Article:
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PM Adress To The State Of The World Forum

Rt Hon Helen Clark
Prime Minister of New Zealand

Address To The State Of The World Forum, New York

5 SEPTEMBER 2000
Thank you for the invitation to participate in this opening session of the State of the World Forum.

I have been asked to participate today as the leader of one of the seven nations in the New Agenda grouping which has taken a key role in pushing forward the agenda for nuclear disarmament.

Our nations are a group of countries which cross the traditional North/South divide and have escaped the old straitjackets of the Cold War groupings of East, West and Non-Aligned.

We are Brazil, Egypt, Mexico, Ireland, Sweden, South Africa and New Zealand.

We came together in mid-1998 on a platform to inject new momentum into the pursuit of the total elimination of nuclear weapons.

Support from the overwhelming majority of United Nations' members indicated that there was a new level of demand for action – and action now – by the nuclear weapon states to disarm. That action required, in the New Agenda countries' view, an unequivocal undertaking by the nuclear weapons states to the total elimination of their nuclear weapons, coupled with an undertaking to an accelerated process of negotiations delivering nuclear disarmament to which all states are committed under the NPT.

The New Agenda grouping set its sights firmly on the opportunity of the recent Nuclear Non-Proliferation Treaty Review Conference to progress its agenda for a nuclear weapons free world. The pressure was on the five nuclear weapon states parties to breathe new life into the NPT, which stands as the cornerstone of arms control and disarmament.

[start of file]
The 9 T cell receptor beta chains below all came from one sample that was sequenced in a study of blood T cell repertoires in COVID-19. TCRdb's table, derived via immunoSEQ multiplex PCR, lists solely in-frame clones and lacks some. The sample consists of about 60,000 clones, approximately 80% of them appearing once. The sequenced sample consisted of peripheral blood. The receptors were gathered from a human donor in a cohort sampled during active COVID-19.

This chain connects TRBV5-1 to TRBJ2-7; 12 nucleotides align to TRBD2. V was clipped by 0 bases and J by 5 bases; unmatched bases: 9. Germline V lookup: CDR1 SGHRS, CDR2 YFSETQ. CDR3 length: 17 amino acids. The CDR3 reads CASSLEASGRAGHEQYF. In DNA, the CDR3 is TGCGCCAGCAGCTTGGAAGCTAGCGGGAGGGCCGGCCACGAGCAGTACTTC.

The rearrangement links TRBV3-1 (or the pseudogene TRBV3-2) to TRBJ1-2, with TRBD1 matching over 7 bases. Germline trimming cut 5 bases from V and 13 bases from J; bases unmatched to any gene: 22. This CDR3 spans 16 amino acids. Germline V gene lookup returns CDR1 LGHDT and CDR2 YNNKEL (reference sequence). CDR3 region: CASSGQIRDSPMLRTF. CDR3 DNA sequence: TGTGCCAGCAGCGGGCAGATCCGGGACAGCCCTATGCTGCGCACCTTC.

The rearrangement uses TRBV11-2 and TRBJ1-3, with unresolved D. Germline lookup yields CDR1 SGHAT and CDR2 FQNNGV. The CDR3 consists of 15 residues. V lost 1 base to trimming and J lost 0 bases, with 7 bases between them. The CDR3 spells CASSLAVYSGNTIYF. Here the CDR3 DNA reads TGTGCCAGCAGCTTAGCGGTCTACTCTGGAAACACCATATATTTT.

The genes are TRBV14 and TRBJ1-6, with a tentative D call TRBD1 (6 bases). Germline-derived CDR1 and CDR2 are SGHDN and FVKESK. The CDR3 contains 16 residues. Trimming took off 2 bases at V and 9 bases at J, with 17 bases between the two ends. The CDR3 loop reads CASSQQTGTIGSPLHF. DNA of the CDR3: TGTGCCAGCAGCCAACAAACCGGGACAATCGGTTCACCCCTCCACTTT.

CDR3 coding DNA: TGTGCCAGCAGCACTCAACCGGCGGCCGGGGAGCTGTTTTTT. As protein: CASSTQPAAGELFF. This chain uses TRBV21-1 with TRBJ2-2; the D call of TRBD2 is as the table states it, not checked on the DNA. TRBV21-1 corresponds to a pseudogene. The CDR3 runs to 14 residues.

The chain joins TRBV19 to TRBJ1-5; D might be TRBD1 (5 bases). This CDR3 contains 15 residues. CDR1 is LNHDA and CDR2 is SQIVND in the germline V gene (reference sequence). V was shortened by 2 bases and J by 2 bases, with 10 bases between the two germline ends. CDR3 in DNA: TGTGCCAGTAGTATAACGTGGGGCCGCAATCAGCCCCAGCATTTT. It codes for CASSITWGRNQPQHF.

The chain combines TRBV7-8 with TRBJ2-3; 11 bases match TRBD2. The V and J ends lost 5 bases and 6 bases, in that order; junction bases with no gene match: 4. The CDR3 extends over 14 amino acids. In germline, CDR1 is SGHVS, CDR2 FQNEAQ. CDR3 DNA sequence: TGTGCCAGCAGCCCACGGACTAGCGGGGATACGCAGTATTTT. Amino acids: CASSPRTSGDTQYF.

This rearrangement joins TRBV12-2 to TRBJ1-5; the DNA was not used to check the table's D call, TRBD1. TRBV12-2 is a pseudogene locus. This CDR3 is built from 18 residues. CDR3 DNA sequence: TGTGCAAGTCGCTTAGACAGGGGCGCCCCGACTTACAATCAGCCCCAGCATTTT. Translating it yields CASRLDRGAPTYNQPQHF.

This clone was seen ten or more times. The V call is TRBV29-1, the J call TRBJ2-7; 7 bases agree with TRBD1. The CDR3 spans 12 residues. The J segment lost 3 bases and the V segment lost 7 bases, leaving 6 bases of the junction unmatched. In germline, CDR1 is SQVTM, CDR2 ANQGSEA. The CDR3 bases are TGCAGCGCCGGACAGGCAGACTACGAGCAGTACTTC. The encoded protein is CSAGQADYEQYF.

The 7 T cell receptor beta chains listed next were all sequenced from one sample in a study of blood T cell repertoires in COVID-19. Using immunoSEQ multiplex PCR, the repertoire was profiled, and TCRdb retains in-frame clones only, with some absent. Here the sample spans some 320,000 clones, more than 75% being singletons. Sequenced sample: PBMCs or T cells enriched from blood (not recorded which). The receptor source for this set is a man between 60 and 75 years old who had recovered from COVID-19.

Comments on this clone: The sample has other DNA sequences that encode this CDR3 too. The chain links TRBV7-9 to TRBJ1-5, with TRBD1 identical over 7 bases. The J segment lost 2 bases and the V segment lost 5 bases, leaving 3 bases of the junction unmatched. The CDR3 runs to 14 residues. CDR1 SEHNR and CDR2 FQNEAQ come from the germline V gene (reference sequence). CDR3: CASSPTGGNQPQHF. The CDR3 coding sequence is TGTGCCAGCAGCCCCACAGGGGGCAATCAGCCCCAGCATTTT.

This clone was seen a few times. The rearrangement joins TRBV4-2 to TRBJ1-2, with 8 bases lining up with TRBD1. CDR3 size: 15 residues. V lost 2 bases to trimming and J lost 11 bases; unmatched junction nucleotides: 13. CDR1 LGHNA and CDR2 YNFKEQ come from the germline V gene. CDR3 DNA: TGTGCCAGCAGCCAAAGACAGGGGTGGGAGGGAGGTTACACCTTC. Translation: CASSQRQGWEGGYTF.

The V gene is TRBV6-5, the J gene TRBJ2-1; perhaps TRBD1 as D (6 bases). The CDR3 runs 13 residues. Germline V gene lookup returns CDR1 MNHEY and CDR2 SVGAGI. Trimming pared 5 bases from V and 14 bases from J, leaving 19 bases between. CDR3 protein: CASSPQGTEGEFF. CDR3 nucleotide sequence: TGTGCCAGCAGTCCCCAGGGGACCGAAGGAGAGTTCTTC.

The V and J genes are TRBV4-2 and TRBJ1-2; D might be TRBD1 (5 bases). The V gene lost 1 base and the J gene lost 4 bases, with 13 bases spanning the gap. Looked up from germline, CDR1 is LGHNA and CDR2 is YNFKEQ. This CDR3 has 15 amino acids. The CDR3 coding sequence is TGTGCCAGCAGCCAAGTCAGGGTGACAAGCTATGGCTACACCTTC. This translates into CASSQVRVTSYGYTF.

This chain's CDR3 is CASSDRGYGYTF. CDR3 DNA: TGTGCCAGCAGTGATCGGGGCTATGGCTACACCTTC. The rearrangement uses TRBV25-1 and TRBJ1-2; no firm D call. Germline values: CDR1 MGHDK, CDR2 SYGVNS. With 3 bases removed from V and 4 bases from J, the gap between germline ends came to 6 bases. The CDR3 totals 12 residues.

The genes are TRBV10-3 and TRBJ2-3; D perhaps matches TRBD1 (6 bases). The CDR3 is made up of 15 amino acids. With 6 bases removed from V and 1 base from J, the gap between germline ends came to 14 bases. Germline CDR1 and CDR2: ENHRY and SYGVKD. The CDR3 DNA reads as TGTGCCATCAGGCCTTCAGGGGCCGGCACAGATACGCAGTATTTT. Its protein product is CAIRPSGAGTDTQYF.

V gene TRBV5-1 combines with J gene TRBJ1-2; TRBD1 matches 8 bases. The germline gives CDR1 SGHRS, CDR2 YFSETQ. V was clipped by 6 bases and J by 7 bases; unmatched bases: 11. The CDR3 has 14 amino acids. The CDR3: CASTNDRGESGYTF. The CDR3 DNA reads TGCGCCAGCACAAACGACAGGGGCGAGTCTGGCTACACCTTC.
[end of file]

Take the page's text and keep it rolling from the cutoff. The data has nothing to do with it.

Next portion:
The good news is: they did respond. The five nuclear weapons states have agreed to make an "unequivocal undertaking to accomplish the total elimination of their arsenals" in terms which heighten our hopes for future disarmament negotiations especially in the next five year review period. The nuclear weapons states have agreed to a set of practical steps which go far beyond any earlier specific commitments. They include:

An agreement by the five acknowledged nuclear weapons states to provide more information on their nuclear capabilities and the implementation of disarmament agreements. They must also reduce their non-strategic nuclear weapons arsenals.

The five are also to take concrete measures to reduce further the operational status of their nuclear weapons systems. On 1 May they announced that none of their weapons remained targeted, but they have now promised to go further.

It was also agreed that nuclear arms reductions and disarmament are to be governed by the principle of "irreversibility". Where weapons are taken out of active arsenals and dismantled under disarmament agreements, they would not just be stockpiled and available for future reassembly, but rather would be rendered unusable forever. That should help lock in an end to the nuclear arms race.

Another encouraging result was the endorsement of the United States/Russian bilateral START process, including negotiations on START III. To complement those efforts, the Conference also agreed on the need for further unilateral efforts to reduce nuclear arsenals. The United Kingdom, France and China have accepted that they must in time join the largest nuclear weapons states in disarmament efforts.